Target's digital same store sales were up 141% in the first quarter and accounted for most of the retailer's growth as the company's same-day services such as order pick up, curbside and Shipt grew 278%.
Overall, Target handily topped Wall Street estimates. Target reported first quarter sales of $19.6 billion, up 11.3% from $17.63 billion a year ago. Earnings in the quarter ended May 2 were 56 cents a share. Adjusted earnings were 59 cents a share.
Wall Street was looking for adjusted first quarter earnings of 44 cents a share on revenue of $19.02 billion.
Like Walmart, Target noted that its expenses increased in the first quarter, but digital bets made before the COVID-19 pandemic paid off. Key items in the quarter include:
- First quarter same store sales were up 10.8% as shoppers made fewer shopping trips but spent more.
- Brick-and-mortar same store sales were up 0.9%, but digital comparable sales were up 141% and accounted for 9.9% of total same store sales growth.
- Digital same store sales accelerated each month of the quarter from 33% in February to 282% in April.
- Target fulfilled almost 80% of those digital orders with local stores.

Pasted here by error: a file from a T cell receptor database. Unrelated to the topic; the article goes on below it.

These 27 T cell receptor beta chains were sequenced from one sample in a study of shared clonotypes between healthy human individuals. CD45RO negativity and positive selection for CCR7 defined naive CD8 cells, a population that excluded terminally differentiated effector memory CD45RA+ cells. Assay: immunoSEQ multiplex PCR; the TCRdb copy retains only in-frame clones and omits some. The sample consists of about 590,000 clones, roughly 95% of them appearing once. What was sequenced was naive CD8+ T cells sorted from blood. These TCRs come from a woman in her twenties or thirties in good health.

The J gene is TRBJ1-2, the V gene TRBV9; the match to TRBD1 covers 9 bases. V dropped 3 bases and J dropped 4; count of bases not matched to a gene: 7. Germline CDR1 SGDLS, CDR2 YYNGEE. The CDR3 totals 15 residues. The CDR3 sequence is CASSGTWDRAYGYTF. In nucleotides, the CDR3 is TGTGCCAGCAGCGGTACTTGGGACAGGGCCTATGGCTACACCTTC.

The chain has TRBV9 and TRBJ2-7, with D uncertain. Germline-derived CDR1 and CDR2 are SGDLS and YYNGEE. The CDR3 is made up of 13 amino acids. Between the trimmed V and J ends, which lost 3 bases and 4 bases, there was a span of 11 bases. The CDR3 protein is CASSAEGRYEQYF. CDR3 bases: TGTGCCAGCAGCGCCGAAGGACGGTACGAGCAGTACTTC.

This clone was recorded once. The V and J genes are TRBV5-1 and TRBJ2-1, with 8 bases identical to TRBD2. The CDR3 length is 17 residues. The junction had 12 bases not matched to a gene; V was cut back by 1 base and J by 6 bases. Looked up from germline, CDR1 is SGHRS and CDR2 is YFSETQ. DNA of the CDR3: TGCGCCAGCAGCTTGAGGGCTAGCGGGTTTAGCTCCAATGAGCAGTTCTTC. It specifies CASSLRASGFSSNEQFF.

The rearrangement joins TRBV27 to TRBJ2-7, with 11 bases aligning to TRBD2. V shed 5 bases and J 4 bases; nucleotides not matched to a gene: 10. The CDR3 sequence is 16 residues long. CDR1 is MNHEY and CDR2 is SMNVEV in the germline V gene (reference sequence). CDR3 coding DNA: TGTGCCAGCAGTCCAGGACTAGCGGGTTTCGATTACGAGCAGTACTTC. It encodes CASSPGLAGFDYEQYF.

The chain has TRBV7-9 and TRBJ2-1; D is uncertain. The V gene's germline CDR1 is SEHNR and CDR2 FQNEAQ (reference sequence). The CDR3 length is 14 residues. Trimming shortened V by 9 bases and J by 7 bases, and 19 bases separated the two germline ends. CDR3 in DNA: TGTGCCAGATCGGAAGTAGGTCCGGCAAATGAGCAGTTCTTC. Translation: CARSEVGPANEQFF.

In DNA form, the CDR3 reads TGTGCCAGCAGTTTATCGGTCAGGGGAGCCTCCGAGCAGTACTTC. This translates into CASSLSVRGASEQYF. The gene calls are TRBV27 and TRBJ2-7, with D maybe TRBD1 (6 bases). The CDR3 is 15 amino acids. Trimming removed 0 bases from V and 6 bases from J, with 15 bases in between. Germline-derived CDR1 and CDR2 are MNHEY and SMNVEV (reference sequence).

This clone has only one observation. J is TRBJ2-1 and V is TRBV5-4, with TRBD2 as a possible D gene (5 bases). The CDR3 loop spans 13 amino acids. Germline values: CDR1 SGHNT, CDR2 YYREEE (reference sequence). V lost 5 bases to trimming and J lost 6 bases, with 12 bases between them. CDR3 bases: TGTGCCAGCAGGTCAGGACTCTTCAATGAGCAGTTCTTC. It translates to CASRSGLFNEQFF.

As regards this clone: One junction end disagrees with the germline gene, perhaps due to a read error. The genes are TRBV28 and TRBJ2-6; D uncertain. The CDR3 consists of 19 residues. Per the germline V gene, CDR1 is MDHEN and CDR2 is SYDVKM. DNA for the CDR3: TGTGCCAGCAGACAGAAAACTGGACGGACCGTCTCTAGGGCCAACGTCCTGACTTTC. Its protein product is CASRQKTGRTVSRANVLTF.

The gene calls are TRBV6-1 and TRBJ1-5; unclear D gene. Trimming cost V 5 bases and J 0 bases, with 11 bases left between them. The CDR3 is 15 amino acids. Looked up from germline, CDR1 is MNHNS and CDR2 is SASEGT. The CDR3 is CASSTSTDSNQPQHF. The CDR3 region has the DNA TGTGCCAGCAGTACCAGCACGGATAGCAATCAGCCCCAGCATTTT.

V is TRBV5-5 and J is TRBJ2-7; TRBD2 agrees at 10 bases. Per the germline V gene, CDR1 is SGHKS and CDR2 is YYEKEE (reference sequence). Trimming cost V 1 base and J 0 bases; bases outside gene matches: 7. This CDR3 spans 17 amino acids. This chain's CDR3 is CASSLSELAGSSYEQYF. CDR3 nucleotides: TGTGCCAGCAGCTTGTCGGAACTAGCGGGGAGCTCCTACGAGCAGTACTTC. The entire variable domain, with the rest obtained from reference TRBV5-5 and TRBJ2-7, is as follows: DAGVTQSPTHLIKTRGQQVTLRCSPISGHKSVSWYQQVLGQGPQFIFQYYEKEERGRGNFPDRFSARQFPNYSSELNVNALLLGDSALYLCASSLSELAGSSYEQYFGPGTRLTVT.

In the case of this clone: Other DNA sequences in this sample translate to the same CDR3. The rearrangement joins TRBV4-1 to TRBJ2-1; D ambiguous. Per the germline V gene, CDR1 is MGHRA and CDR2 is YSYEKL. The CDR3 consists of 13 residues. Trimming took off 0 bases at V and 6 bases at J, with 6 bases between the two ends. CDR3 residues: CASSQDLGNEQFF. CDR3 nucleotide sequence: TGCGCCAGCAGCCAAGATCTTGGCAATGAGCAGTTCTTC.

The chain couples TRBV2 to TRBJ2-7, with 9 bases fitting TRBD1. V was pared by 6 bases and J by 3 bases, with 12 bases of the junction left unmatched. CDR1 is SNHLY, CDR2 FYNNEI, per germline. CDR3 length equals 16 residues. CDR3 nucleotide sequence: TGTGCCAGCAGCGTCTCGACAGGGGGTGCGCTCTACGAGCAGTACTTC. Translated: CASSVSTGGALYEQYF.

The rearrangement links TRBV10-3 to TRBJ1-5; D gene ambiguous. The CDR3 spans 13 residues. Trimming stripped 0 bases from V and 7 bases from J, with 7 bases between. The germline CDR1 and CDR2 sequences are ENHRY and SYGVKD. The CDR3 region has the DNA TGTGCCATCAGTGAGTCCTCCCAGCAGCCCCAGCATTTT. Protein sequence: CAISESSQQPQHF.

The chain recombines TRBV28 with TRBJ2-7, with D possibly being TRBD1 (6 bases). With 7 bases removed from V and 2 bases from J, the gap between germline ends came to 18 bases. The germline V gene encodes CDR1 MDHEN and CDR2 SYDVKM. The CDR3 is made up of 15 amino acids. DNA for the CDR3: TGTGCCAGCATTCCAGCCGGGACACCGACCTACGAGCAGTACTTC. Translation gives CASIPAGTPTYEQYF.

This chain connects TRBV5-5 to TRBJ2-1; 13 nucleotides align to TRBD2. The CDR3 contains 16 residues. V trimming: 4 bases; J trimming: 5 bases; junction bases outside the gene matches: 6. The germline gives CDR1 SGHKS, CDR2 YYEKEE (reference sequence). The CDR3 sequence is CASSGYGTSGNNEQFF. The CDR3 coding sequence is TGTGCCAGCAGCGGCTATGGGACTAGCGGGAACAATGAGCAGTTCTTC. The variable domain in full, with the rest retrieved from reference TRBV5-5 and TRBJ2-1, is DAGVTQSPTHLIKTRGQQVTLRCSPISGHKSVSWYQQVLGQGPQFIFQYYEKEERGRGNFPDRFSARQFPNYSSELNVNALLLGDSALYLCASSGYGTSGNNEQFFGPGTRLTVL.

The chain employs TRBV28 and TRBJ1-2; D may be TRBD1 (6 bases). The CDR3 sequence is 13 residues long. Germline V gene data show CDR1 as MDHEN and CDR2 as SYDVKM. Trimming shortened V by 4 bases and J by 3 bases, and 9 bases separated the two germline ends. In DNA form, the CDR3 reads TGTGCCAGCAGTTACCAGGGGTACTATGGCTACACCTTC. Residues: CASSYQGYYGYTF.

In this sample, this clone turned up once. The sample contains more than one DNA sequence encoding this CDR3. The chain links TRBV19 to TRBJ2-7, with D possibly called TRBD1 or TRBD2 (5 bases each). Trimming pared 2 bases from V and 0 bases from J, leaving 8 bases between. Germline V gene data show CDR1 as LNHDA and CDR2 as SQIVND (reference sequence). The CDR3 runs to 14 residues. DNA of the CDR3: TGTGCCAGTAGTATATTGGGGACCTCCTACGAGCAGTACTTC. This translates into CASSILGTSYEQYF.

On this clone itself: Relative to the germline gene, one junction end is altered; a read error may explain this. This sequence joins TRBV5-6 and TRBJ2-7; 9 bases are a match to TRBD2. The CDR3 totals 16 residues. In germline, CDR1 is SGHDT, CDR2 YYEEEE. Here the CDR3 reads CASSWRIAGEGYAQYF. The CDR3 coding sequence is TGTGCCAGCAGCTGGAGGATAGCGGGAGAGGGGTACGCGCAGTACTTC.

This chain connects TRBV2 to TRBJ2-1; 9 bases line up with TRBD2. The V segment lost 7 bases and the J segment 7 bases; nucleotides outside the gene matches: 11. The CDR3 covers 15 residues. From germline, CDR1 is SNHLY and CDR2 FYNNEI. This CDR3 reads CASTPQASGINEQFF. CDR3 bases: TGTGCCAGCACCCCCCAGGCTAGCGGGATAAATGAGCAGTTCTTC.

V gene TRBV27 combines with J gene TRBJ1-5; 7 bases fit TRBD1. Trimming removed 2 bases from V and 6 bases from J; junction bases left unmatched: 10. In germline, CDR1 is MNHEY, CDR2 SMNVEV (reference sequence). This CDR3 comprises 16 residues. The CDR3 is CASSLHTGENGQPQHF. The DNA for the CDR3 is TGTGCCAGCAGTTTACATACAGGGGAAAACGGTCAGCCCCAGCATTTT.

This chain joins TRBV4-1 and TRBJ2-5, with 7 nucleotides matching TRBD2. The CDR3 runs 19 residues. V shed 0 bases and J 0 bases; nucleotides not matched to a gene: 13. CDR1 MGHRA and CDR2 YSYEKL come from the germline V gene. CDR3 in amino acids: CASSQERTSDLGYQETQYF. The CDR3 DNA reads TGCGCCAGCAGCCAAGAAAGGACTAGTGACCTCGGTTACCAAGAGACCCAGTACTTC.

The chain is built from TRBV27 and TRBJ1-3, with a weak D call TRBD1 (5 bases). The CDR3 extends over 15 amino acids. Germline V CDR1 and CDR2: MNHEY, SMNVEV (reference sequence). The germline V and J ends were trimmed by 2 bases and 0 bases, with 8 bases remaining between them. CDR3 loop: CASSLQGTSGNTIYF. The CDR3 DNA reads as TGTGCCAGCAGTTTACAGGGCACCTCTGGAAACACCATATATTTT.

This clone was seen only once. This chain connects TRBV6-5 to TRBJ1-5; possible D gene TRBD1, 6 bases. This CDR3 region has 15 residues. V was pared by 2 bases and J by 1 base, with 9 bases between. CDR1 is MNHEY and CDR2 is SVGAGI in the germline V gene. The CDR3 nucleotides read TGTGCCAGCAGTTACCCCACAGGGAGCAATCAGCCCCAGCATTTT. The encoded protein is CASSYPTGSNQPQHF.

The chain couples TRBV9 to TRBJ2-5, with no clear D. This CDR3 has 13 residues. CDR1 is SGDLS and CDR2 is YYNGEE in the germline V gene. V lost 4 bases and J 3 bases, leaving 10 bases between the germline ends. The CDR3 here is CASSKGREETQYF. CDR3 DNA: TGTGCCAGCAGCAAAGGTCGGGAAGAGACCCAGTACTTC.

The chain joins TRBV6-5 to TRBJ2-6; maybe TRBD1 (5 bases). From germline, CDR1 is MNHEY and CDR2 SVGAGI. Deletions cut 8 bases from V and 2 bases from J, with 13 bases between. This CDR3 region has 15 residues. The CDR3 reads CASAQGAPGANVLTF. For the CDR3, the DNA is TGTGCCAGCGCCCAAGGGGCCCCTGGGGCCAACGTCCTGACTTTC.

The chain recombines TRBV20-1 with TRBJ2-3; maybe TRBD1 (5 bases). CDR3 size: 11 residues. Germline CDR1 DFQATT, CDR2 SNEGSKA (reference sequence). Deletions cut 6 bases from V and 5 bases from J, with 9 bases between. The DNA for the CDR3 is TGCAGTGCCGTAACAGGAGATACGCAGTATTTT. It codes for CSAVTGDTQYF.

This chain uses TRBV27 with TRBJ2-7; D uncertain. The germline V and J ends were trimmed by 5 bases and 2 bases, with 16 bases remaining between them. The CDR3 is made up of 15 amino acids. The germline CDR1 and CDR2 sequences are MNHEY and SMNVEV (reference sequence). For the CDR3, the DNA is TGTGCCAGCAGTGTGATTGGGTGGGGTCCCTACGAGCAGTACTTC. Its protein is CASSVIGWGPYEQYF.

- Order Pick Up, Drive Up and Shipt grew 278% and added about 5% of growth to same store sales.
- First quarter operating margins were 2.4%, down from 6.4% due to higher costs for labor, digital and supply chain as well as lower apparel sales, which have higher margins, and a shift to lower-margin sales of essentials, food and beverage.
CEO Brian Cornell said Target was flexible and agile in dealing with COVID-19. "With the dedication of our team, the benefit of a sustainable business model and a strong balance sheet, we are confident Target will emerge from this crisis an even stronger retailer, with higher affinity and trust from our guests," said Cornell.
Target didn't provide an outlook for the second quarter.